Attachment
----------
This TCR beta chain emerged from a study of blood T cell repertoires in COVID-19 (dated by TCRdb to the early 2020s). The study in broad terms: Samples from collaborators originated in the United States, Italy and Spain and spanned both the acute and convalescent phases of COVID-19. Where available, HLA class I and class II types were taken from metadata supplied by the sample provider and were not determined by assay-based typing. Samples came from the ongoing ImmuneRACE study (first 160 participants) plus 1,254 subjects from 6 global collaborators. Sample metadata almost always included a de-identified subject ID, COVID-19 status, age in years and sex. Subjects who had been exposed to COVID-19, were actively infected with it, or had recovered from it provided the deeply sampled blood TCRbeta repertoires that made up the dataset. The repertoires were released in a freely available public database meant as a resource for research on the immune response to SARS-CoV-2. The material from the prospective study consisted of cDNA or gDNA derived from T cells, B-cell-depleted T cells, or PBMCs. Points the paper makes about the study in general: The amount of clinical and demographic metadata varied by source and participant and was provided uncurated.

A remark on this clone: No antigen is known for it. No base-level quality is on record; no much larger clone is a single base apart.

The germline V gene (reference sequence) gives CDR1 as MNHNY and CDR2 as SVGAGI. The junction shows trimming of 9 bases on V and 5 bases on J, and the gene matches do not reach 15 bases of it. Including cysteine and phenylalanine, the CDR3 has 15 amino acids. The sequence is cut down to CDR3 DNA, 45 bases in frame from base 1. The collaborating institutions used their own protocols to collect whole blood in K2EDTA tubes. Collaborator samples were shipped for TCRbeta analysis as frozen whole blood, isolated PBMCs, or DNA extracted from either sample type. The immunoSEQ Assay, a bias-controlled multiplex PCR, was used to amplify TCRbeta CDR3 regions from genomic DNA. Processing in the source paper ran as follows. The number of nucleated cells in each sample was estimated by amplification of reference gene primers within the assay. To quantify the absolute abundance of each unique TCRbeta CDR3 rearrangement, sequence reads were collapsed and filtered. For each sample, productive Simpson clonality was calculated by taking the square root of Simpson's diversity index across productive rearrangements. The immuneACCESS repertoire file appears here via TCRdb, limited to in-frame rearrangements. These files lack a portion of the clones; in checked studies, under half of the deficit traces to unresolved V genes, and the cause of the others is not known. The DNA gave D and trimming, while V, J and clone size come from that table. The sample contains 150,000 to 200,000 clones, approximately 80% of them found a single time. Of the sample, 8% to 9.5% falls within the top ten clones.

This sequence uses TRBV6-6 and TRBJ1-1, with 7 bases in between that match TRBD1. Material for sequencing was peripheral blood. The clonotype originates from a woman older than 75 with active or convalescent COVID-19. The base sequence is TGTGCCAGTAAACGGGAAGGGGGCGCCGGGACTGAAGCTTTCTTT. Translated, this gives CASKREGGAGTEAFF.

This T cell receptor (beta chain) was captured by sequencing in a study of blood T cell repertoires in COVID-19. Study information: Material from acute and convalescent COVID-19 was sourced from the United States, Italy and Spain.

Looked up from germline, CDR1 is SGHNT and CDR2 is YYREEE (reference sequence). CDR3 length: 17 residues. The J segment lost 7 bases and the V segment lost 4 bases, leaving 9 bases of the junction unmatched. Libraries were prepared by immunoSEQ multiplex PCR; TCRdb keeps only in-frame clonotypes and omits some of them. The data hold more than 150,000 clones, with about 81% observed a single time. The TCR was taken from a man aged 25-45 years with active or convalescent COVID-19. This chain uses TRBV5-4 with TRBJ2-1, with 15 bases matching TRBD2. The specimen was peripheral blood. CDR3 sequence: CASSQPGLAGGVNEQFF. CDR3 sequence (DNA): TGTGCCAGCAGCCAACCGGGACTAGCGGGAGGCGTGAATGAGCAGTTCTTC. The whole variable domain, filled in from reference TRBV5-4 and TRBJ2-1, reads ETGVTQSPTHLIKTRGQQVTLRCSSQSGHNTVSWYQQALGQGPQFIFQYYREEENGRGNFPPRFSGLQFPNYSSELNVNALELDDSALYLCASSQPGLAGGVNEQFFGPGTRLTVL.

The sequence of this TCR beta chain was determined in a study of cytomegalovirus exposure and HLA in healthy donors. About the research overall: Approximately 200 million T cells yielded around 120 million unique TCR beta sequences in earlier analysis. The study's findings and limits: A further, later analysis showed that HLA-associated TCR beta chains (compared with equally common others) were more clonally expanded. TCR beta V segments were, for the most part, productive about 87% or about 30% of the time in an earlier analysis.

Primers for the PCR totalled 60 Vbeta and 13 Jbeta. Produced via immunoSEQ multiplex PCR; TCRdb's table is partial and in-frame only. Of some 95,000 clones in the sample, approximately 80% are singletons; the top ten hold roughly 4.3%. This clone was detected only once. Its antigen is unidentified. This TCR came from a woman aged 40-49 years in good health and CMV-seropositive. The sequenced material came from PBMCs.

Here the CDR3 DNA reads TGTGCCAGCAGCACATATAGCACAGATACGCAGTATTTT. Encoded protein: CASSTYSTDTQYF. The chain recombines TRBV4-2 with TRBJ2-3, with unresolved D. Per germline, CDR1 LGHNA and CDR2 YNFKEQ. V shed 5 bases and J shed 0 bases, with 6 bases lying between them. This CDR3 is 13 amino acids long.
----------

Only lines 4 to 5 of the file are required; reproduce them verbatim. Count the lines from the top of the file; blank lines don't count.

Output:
This sequence uses TRBV6-6 and TRBJ1-1, with 7 bases in between that match TRBD1. Material for sequencing was peripheral blood. The clonotype originates from a woman older than 75 with active or convalescent COVID-19. The base sequence is TGTGCCAGTAAACGGGAAGGGGGCGCCGGGACTGAAGCTTTCTTT. Translated, this gives CASKREGGAGTEAFF.

This T cell receptor (beta chain) was captured by sequencing in a study of blood T cell repertoires in COVID-19. Study information: Material from acute and convalescent COVID-19 was sourced from the United States, Italy and Spain.